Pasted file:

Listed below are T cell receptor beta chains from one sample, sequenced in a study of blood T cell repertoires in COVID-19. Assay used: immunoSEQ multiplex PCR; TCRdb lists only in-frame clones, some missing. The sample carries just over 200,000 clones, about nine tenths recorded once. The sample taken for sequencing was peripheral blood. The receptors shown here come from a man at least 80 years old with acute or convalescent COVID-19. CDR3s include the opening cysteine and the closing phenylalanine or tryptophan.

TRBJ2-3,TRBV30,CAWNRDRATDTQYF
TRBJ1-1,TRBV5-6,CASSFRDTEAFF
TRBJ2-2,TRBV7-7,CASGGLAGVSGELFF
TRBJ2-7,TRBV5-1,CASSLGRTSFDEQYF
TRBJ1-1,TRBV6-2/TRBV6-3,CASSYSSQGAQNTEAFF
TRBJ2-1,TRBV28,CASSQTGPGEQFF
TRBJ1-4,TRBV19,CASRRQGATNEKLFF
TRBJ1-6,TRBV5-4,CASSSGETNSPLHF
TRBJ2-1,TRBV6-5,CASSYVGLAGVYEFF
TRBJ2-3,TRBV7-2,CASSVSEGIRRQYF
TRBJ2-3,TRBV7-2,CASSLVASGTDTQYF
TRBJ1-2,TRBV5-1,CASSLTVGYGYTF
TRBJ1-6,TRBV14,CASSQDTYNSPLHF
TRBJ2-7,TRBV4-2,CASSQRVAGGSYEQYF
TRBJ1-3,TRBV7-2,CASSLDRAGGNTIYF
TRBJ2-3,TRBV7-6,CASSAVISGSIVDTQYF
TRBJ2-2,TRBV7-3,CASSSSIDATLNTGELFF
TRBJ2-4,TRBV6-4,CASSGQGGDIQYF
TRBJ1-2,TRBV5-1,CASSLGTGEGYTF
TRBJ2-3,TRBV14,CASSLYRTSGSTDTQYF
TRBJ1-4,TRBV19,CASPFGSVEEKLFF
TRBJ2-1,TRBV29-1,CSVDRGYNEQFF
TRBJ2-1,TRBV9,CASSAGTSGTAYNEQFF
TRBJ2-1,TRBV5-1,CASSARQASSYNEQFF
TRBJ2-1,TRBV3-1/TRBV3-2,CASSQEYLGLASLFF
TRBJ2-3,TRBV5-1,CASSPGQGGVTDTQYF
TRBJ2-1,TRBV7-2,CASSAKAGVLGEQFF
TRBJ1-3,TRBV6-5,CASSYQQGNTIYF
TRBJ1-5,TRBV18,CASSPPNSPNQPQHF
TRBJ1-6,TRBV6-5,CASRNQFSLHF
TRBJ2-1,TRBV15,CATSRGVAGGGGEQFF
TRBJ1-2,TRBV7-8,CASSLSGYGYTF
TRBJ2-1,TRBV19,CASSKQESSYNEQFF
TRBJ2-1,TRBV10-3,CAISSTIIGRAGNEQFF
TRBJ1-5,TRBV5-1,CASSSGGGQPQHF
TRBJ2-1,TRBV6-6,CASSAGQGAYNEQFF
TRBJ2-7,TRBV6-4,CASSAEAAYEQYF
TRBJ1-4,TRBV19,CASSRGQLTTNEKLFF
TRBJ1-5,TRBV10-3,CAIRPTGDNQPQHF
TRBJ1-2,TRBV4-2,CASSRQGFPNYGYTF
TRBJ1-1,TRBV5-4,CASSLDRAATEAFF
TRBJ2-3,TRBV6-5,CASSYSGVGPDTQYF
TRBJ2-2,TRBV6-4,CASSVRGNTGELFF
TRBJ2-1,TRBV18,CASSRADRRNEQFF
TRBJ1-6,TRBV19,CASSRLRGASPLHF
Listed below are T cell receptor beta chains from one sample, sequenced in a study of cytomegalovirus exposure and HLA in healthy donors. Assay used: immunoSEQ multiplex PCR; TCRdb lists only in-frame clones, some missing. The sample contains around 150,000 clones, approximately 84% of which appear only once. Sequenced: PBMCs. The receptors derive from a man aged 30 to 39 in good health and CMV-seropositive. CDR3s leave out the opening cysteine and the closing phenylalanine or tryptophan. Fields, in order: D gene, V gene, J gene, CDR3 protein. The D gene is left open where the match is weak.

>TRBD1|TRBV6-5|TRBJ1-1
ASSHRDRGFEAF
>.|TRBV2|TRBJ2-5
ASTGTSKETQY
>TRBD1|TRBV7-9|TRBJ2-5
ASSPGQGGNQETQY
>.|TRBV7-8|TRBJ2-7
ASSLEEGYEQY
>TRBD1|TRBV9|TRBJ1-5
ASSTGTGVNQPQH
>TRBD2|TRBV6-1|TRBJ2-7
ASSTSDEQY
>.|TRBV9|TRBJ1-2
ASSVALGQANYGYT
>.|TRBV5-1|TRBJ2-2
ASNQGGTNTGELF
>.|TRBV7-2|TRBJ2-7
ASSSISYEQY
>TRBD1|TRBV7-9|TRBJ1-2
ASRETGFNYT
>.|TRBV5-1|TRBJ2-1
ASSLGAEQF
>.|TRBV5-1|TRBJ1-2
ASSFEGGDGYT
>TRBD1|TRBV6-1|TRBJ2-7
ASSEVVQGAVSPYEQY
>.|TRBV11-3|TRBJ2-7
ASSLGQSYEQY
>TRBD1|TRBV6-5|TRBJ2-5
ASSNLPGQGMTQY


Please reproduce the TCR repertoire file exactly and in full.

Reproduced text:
Listed below are T cell receptor beta chains from one sample, sequenced in a study of blood T cell repertoires in COVID-19. Assay used: immunoSEQ multiplex PCR; TCRdb lists only in-frame clones, some missing. The sample carries just over 200,000 clones, about nine tenths recorded once. The sample taken for sequencing was peripheral blood. The receptors shown here come from a man at least 80 years old with acute or convalescent COVID-19. CDR3s include the opening cysteine and the closing phenylalanine or tryptophan.

TRBJ2-3,TRBV30,CAWNRDRATDTQYF
TRBJ1-1,TRBV5-6,CASSFRDTEAFF
TRBJ2-2,TRBV7-7,CASGGLAGVSGELFF
TRBJ2-7,TRBV5-1,CASSLGRTSFDEQYF
TRBJ1-1,TRBV6-2/TRBV6-3,CASSYSSQGAQNTEAFF
TRBJ2-1,TRBV28,CASSQTGPGEQFF
TRBJ1-4,TRBV19,CASRRQGATNEKLFF
TRBJ1-6,TRBV5-4,CASSSGETNSPLHF
TRBJ2-1,TRBV6-5,CASSYVGLAGVYEFF
TRBJ2-3,TRBV7-2,CASSVSEGIRRQYF
TRBJ2-3,TRBV7-2,CASSLVASGTDTQYF
TRBJ1-2,TRBV5-1,CASSLTVGYGYTF
TRBJ1-6,TRBV14,CASSQDTYNSPLHF
TRBJ2-7,TRBV4-2,CASSQRVAGGSYEQYF
TRBJ1-3,TRBV7-2,CASSLDRAGGNTIYF
TRBJ2-3,TRBV7-6,CASSAVISGSIVDTQYF
TRBJ2-2,TRBV7-3,CASSSSIDATLNTGELFF
TRBJ2-4,TRBV6-4,CASSGQGGDIQYF
TRBJ1-2,TRBV5-1,CASSLGTGEGYTF
TRBJ2-3,TRBV14,CASSLYRTSGSTDTQYF
TRBJ1-4,TRBV19,CASPFGSVEEKLFF
TRBJ2-1,TRBV29-1,CSVDRGYNEQFF
TRBJ2-1,TRBV9,CASSAGTSGTAYNEQFF
TRBJ2-1,TRBV5-1,CASSARQASSYNEQFF
TRBJ2-1,TRBV3-1/TRBV3-2,CASSQEYLGLASLFF
TRBJ2-3,TRBV5-1,CASSPGQGGVTDTQYF
TRBJ2-1,TRBV7-2,CASSAKAGVLGEQFF
TRBJ1-3,TRBV6-5,CASSYQQGNTIYF
TRBJ1-5,TRBV18,CASSPPNSPNQPQHF
TRBJ1-6,TRBV6-5,CASRNQFSLHF
TRBJ2-1,TRBV15,CATSRGVAGGGGEQFF
TRBJ1-2,TRBV7-8,CASSLSGYGYTF
TRBJ2-1,TRBV19,CASSKQESSYNEQFF
TRBJ2-1,TRBV10-3,CAISSTIIGRAGNEQFF
TRBJ1-5,TRBV5-1,CASSSGGGQPQHF
TRBJ2-1,TRBV6-6,CASSAGQGAYNEQFF
TRBJ2-7,TRBV6-4,CASSAEAAYEQYF
TRBJ1-4,TRBV19,CASSRGQLTTNEKLFF
TRBJ1-5,TRBV10-3,CAIRPTGDNQPQHF
TRBJ1-2,TRBV4-2,CASSRQGFPNYGYTF
TRBJ1-1,TRBV5-4,CASSLDRAATEAFF
TRBJ2-3,TRBV6-5,CASSYSGVGPDTQYF
TRBJ2-2,TRBV6-4,CASSVRGNTGELFF
TRBJ2-1,TRBV18,CASSRADRRNEQFF
TRBJ1-6,TRBV19,CASSRLRGASPLHF
Listed below are T cell receptor beta chains from one sample, sequenced in a study of cytomegalovirus exposure and HLA in healthy donors. Assay used: immunoSEQ multiplex PCR; TCRdb lists only in-frame clones, some missing. The sample contains around 150,000 clones, approximately 84% of which appear only once. Sequenced: PBMCs. The receptors derive from a man aged 30 to 39 in good health and CMV-seropositive. CDR3s leave out the opening cysteine and the closing phenylalanine or tryptophan. Fields, in order: D gene, V gene, J gene, CDR3 protein. The D gene is left open where the match is weak.

>TRBD1|TRBV6-5|TRBJ1-1
ASSHRDRGFEAF
>.|TRBV2|TRBJ2-5
ASTGTSKETQY
>TRBD1|TRBV7-9|TRBJ2-5
ASSPGQGGNQETQY
>.|TRBV7-8|TRBJ2-7
ASSLEEGYEQY
>TRBD1|TRBV9|TRBJ1-5
ASSTGTGVNQPQH
>TRBD2|TRBV6-1|TRBJ2-7
ASSTSDEQY
>.|TRBV9|TRBJ1-2
ASSVALGQANYGYT
>.|TRBV5-1|TRBJ2-2
ASNQGGTNTGELF
>.|TRBV7-2|TRBJ2-7
ASSSISYEQY
>TRBD1|TRBV7-9|TRBJ1-2
ASRETGFNYT
>.|TRBV5-1|TRBJ2-1
ASSLGAEQF
>.|TRBV5-1|TRBJ1-2
ASSFEGGDGYT
>TRBD1|TRBV6-1|TRBJ2-7
ASSEVVQGAVSPYEQY
>.|TRBV11-3|TRBJ2-7
ASSLGQSYEQY
>TRBD1|TRBV6-5|TRBJ2-5
ASSNLPGQGMTQY